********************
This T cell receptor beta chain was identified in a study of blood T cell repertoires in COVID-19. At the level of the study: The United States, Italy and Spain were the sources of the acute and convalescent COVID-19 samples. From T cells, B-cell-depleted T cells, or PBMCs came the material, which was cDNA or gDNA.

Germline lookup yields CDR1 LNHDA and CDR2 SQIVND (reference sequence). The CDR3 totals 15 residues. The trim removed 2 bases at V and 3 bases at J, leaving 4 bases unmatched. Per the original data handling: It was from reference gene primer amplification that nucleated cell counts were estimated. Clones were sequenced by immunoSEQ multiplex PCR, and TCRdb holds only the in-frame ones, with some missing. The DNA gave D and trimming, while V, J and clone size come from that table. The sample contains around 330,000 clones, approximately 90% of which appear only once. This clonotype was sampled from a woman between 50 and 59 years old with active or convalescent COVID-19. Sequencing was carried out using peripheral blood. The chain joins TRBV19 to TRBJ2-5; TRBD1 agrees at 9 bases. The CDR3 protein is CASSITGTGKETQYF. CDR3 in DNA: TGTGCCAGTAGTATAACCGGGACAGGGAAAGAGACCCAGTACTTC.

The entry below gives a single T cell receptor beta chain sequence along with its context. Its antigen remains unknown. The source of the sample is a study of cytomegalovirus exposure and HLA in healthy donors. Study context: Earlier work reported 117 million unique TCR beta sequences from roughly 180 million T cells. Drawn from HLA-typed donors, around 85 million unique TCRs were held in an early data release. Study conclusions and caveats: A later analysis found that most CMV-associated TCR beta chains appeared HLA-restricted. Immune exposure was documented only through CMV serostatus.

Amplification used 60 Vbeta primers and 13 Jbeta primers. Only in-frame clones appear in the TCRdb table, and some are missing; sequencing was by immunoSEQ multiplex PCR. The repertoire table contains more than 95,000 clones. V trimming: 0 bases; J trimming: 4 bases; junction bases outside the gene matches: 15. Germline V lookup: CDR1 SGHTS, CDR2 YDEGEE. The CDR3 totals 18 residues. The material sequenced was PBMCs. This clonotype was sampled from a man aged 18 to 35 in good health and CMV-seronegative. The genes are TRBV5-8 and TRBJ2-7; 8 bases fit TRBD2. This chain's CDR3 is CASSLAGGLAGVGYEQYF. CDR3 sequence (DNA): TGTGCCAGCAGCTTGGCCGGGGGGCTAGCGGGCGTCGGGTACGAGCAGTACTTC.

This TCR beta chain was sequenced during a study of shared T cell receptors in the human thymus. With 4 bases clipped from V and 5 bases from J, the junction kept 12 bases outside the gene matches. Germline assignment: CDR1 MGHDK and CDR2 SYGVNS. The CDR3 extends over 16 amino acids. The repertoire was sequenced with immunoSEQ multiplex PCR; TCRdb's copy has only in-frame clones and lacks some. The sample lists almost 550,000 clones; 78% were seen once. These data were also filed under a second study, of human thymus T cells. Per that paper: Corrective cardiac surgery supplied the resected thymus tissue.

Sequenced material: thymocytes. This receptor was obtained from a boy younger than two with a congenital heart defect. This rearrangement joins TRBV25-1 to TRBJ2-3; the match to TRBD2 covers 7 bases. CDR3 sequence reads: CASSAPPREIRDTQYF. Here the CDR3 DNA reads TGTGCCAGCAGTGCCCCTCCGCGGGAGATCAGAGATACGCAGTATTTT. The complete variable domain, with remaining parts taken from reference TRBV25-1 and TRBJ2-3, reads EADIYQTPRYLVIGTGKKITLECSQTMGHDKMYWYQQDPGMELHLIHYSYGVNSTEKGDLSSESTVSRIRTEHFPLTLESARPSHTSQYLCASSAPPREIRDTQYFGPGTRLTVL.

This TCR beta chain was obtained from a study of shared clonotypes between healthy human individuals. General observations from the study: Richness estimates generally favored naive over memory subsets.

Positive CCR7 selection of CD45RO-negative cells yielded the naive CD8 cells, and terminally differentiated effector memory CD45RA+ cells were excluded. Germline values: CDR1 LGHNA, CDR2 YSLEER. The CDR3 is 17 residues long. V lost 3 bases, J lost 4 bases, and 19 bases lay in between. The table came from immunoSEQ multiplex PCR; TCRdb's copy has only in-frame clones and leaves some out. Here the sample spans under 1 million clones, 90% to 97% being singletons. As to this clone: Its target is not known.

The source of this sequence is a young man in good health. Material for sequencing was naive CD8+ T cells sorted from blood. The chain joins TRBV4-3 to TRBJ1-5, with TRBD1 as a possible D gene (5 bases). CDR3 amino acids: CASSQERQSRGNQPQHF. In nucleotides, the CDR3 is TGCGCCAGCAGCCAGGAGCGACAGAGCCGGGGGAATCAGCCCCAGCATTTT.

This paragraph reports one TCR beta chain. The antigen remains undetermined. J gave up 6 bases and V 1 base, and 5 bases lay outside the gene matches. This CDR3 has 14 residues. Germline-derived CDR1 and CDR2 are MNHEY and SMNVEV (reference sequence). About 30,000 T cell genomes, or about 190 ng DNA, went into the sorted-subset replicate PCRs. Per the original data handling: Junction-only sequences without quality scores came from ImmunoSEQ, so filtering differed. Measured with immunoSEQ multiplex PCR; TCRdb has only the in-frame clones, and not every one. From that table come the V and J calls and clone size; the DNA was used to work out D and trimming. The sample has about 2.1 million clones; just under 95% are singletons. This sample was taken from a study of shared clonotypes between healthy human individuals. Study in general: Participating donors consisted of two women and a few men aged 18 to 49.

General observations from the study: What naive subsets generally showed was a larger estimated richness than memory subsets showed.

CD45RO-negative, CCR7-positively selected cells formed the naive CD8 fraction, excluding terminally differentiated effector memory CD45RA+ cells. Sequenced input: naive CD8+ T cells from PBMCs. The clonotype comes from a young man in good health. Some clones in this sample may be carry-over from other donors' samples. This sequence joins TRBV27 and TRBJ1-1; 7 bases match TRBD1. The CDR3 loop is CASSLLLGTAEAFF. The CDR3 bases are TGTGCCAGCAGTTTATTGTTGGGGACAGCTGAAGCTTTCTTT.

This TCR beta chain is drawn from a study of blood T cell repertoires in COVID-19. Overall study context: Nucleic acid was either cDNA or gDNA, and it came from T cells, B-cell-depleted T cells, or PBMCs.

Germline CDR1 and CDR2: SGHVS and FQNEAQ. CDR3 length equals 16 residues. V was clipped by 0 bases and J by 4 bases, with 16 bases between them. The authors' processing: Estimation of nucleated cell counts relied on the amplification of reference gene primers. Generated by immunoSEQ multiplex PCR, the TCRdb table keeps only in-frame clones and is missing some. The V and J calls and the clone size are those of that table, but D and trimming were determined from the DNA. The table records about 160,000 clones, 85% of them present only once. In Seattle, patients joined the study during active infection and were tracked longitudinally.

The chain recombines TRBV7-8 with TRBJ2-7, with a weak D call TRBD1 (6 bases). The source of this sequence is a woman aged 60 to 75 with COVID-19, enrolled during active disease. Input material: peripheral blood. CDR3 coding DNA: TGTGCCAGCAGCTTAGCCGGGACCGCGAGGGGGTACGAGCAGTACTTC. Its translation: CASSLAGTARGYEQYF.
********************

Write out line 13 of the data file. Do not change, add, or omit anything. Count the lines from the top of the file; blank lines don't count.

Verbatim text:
This TCR beta chain is drawn from a study of blood T cell repertoires in COVID-19. Overall study context: Nucleic acid was either cDNA or gDNA, and it came from T cells, B-cell-depleted T cells, or PBMCs.